|The script decipherment problem
A major problem in establishing the continuity of the Indian
civilization beyond ca. 1300 B.C. is the as yet unresolved problem of the decipherment of
the inscriptions of the Sarasvati-Sindhu civilization.
The underlying hypothesis of this
website is that the Indian languages constitute the core legacy of the linguistic area of
The objective of the web is to recognize the
sound-bites of the Sarasvati-Sindhu civilization which flourished for over a
millennium, from circa 3000 B.C. on the banks of the two great rivers, Sarasvati and
The web presents and uses
- lexemes of Indian languages
- pictorials in inscriptions
- signs of the inscriptions on media such as seals,
tablets, seal impressions, copper-plate inscriptions, bronze implements,ivory rods,
|Signs on an armoury (ji_nas'a_la_)
Ten signs presented on a monolithic sign-board of Dholavira (Kotda):
Dholavira (Kotda) on Kadir island, Kutch, Gujarat22; 10 signs inscription found near the
western chamber of the northern gate of the citadel high mound (Bisht, 1991: 81, Pl. IX);
each sign is 37 cm. high and 25 to 27 cm. wide and made of pieces of white crystalline
rock; the signs were apparently inlaid in a wooden plank ca. 3 m. long; maybe, the plank
was mounted on the facade of the gate to command the view of the entire cityscape. Ten
signs are read from left to right. The 'spoked circle' sign seems to be the divider of the
A simple step is attempted and presented.
The pictorials in inscriptions on media unearthed
in archaeological excavations (and taken from the exquisite corpuses of Mahadevan and
Parpola) are tagged to the morphemes of the languages of the sub-continent.
Using the rebus principle, homonyms with
substantive meanings are identified: such as the tools of jeweller-smithy, turner,
It would appear that many inscriptions were
descriptions of weapons made by the metal-/fire-workers of the bronze-age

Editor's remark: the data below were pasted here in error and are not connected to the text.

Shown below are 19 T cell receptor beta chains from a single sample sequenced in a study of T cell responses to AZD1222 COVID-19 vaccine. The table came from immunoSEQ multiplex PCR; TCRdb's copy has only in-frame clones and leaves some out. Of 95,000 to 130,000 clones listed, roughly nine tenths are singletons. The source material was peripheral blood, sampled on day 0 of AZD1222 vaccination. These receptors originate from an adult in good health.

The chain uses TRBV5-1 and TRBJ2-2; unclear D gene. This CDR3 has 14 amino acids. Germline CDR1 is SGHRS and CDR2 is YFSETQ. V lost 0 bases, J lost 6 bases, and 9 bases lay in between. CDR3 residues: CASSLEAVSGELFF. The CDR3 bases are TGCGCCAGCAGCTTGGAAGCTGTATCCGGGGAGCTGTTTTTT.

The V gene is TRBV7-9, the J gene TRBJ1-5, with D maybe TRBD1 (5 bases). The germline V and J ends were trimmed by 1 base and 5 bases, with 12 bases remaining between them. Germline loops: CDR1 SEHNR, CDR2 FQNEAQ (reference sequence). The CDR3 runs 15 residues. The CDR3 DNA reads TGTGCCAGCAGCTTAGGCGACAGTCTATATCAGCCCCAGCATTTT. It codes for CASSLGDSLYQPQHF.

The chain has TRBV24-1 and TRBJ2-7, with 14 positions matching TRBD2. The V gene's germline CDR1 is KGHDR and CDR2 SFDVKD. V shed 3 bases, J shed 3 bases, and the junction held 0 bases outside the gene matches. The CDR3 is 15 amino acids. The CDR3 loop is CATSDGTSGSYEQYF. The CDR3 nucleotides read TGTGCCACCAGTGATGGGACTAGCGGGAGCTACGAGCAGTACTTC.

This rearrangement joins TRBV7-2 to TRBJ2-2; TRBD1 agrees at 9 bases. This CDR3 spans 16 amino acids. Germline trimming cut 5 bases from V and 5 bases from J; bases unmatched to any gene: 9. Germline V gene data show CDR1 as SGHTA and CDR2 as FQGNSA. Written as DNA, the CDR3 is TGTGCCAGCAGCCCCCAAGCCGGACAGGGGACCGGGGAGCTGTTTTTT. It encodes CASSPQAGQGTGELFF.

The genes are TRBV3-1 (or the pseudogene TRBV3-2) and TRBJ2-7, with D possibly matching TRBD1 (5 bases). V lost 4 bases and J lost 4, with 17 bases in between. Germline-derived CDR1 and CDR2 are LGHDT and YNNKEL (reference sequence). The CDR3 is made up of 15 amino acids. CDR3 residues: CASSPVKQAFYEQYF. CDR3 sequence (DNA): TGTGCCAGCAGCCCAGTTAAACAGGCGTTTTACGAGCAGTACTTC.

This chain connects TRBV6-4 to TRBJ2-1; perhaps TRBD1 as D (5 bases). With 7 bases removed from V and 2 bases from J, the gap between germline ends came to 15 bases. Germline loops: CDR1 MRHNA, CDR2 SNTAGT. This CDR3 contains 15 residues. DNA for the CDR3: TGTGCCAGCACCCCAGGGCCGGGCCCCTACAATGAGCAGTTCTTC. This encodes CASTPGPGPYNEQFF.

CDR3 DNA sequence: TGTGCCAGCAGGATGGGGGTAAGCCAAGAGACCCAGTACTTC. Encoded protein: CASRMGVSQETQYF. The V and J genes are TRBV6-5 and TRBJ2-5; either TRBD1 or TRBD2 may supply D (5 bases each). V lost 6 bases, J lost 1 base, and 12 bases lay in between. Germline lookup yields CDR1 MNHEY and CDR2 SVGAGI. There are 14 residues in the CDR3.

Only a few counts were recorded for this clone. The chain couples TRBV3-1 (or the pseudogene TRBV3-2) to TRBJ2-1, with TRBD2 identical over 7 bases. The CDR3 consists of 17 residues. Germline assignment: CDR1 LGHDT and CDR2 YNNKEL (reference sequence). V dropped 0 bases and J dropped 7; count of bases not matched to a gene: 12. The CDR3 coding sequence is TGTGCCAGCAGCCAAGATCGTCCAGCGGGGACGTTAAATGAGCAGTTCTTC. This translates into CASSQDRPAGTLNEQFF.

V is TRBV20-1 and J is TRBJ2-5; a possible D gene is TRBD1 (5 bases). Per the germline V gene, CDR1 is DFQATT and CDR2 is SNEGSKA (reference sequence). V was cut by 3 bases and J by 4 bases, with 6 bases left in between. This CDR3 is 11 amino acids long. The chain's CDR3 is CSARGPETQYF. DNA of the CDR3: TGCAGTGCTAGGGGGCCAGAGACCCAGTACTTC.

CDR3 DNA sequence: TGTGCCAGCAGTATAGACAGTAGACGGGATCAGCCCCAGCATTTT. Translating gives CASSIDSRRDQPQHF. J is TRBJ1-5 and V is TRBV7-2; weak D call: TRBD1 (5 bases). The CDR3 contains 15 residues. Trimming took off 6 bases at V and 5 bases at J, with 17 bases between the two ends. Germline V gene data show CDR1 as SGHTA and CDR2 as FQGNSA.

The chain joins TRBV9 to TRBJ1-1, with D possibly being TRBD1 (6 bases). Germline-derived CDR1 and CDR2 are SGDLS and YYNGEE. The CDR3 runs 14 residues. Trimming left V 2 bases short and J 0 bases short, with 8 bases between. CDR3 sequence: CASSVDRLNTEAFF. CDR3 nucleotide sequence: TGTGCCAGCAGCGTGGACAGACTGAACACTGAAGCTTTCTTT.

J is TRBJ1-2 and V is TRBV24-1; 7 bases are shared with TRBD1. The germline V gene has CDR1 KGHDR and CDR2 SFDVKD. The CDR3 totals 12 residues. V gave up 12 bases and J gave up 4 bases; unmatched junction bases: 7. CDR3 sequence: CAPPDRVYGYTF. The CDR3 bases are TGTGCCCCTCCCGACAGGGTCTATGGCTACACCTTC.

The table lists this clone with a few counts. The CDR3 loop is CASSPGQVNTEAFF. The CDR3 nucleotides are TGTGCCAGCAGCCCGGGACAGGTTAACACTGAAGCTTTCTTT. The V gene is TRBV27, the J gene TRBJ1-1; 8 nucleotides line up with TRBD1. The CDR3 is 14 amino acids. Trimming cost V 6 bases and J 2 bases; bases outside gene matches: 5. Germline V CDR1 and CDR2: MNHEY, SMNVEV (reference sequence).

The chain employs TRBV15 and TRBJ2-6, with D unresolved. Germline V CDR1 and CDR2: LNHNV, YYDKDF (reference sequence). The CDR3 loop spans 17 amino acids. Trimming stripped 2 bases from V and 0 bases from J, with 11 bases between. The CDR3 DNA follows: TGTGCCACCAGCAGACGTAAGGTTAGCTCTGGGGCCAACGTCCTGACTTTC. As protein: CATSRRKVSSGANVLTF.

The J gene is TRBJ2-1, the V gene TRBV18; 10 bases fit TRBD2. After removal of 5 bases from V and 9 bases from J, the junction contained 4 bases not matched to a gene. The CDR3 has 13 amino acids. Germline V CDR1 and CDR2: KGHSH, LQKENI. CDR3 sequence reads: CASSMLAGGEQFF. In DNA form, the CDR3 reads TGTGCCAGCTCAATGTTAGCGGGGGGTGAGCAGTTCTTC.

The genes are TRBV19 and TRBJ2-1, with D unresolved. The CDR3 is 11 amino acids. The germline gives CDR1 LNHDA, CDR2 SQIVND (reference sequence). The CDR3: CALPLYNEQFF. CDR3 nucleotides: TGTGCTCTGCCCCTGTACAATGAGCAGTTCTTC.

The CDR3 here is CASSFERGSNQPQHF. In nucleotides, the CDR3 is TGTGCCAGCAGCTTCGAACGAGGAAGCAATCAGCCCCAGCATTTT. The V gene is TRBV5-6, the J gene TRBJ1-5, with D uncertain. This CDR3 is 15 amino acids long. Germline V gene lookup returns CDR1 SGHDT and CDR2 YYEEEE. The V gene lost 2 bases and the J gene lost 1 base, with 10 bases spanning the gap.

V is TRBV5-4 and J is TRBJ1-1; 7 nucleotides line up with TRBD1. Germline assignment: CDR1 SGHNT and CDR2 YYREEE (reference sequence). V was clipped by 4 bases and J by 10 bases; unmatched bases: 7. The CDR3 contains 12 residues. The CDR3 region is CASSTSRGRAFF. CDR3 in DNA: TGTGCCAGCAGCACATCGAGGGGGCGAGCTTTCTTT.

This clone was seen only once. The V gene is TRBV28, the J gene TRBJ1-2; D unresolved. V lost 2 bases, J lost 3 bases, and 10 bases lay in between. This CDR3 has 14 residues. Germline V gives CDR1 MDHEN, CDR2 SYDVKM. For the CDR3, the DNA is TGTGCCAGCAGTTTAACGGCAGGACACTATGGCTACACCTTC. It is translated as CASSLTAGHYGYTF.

civilization, which matured ca. 3000 B.C.
The Sarasvati and Sindhu rivers in NW India
sustained this civilization and the continuity of the Indian civilization into historical
periods is confirmed by the underlying semantic unity of the Indian languages.
The fire-workers of the civilization produced the
inscriptions related principally to the bronze-age artefacts, principally of weapons.
The fire-workers of the Rigveda worked on one
mineral: electrum (soma). The Sarasvati river (which nurtured the bronze-age civilization)
is adored in the Rigveda.
The desiccation of the Sarasvati river (ca.
1700-1300 B.C.) led to the migrations of populations away from the banks of this river and
principally eastwards and southwards.
The fire-workers of the Sarasvati-Sindhu
civilization who worked with minerals and the Rigvedic peoples who specialized in
processing one mineral, electrum or soma, migrated away from the Sarasvati river due to
the desiccation of the river.
This leads to the formulation of two hypotheses:
- A cooperative society and a continuous culture had
existed right from the chalcolithic- age through the bronze-age to the historical periods
on the Sarasvati-Sindhu doab and the rest of India.
- A lingua franca had emerged in the doab ca. 3000
B.C. with intense interaction and resultant cross-borrowings of lexemes of an expansive
contact zone (from Tigris-Euphrates to Ganga, from the Caucus mountains to the Gulf of
Khambat, from Kashmir to Kanyakumari) constituting the Sarasvati-Sindhu doab and the rest
of India as an Indian Linguistic Area.
The formulation of these hypotheses is a plea for
unravelling further the as yet untold story of the formation of Indian languages as
an exercise in general semantics.